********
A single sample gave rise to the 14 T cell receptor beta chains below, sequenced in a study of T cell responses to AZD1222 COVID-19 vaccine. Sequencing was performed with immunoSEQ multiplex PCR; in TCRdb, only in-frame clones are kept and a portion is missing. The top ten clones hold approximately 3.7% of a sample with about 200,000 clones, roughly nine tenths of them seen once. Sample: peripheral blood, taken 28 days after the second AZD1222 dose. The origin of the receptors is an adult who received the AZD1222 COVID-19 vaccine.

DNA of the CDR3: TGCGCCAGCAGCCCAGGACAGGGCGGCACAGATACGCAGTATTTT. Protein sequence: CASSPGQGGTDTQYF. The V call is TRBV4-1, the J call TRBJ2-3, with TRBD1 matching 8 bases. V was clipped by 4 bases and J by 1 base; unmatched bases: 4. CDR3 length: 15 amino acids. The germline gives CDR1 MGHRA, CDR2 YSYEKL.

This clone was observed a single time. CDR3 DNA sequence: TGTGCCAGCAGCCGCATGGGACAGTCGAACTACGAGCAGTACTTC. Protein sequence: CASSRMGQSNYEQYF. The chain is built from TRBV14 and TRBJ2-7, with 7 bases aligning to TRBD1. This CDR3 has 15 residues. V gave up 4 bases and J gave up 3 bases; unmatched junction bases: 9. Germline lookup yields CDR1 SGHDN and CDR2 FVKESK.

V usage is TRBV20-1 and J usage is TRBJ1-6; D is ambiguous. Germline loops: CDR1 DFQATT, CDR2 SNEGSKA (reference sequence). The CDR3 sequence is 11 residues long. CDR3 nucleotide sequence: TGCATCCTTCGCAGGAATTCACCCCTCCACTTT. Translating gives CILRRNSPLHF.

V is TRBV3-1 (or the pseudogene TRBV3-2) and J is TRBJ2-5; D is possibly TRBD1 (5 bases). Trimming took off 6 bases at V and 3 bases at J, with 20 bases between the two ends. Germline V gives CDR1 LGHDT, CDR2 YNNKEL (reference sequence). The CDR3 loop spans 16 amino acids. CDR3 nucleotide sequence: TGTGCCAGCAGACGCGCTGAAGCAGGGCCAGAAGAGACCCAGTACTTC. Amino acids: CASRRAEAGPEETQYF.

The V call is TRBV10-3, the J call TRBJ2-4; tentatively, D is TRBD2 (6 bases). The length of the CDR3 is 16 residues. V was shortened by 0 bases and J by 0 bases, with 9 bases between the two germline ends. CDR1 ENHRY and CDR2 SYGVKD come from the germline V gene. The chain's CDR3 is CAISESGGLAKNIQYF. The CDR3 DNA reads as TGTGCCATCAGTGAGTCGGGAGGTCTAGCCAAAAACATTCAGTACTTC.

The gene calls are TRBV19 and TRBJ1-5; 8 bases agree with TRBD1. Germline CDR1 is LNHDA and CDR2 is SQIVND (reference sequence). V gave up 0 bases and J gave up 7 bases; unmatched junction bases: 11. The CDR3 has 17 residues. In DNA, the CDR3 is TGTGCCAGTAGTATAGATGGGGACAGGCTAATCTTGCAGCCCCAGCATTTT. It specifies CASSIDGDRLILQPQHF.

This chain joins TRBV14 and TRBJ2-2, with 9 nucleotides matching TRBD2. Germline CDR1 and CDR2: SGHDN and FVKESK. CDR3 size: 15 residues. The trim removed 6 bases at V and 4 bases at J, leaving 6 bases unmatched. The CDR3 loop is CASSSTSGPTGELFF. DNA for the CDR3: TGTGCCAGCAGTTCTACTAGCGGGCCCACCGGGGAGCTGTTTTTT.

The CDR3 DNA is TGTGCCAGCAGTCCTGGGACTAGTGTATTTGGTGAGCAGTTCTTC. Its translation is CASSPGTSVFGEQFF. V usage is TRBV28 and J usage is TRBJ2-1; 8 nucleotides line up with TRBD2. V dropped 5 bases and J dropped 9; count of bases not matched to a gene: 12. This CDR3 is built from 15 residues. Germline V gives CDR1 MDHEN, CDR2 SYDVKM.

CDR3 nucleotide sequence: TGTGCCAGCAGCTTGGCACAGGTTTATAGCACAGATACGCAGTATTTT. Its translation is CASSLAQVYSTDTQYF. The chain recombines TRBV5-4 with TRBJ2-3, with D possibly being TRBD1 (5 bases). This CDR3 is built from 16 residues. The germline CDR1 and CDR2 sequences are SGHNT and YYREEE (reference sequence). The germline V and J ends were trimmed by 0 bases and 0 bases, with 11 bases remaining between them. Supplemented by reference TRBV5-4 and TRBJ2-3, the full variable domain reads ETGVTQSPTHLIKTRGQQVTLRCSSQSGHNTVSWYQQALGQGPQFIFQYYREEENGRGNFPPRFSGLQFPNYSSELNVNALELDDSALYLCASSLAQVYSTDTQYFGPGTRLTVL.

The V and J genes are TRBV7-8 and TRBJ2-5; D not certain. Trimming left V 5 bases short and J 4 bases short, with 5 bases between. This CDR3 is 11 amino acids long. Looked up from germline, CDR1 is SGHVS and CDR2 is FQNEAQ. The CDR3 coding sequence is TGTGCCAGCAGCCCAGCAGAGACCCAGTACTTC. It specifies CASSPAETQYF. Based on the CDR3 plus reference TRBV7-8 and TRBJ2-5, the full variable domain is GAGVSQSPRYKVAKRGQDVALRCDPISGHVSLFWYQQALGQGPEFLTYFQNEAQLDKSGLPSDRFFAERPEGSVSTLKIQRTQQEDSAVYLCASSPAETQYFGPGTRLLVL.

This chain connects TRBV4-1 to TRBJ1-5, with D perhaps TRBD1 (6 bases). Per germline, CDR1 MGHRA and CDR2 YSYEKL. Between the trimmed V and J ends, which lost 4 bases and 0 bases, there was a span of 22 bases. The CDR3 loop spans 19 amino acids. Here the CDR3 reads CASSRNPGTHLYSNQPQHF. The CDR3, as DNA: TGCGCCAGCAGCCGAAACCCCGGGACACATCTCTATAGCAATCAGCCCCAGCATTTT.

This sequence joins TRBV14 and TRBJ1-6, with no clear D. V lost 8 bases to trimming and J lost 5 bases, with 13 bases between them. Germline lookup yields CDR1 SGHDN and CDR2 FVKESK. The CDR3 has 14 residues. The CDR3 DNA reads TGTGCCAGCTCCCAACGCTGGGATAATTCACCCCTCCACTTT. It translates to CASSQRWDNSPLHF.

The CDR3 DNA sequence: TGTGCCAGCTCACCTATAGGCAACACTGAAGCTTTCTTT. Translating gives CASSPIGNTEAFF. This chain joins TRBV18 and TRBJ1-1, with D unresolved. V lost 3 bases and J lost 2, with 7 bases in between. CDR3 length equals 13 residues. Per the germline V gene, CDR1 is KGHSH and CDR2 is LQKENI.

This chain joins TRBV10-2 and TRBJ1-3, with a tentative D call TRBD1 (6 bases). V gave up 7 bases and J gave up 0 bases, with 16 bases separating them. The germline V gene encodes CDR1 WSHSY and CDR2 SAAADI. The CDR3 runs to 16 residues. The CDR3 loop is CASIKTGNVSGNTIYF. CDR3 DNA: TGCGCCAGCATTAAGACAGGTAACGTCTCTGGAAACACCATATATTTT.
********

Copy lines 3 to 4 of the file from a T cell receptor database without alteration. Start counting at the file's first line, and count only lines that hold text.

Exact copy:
This clone was observed a single time. CDR3 DNA sequence: TGTGCCAGCAGCCGCATGGGACAGTCGAACTACGAGCAGTACTTC. Protein sequence: CASSRMGQSNYEQYF. The chain is built from TRBV14 and TRBJ2-7, with 7 bases aligning to TRBD1. This CDR3 has 15 residues. V gave up 4 bases and J gave up 3 bases; unmatched junction bases: 9. Germline lookup yields CDR1 SGHDN and CDR2 FVKESK.

V usage is TRBV20-1 and J usage is TRBJ1-6; D is ambiguous. Germline loops: CDR1 DFQATT, CDR2 SNEGSKA (reference sequence). The CDR3 sequence is 11 residues long. CDR3 nucleotide sequence: TGCATCCTTCGCAGGAATTCACCCCTCCACTTT. Translating gives CILRRNSPLHF.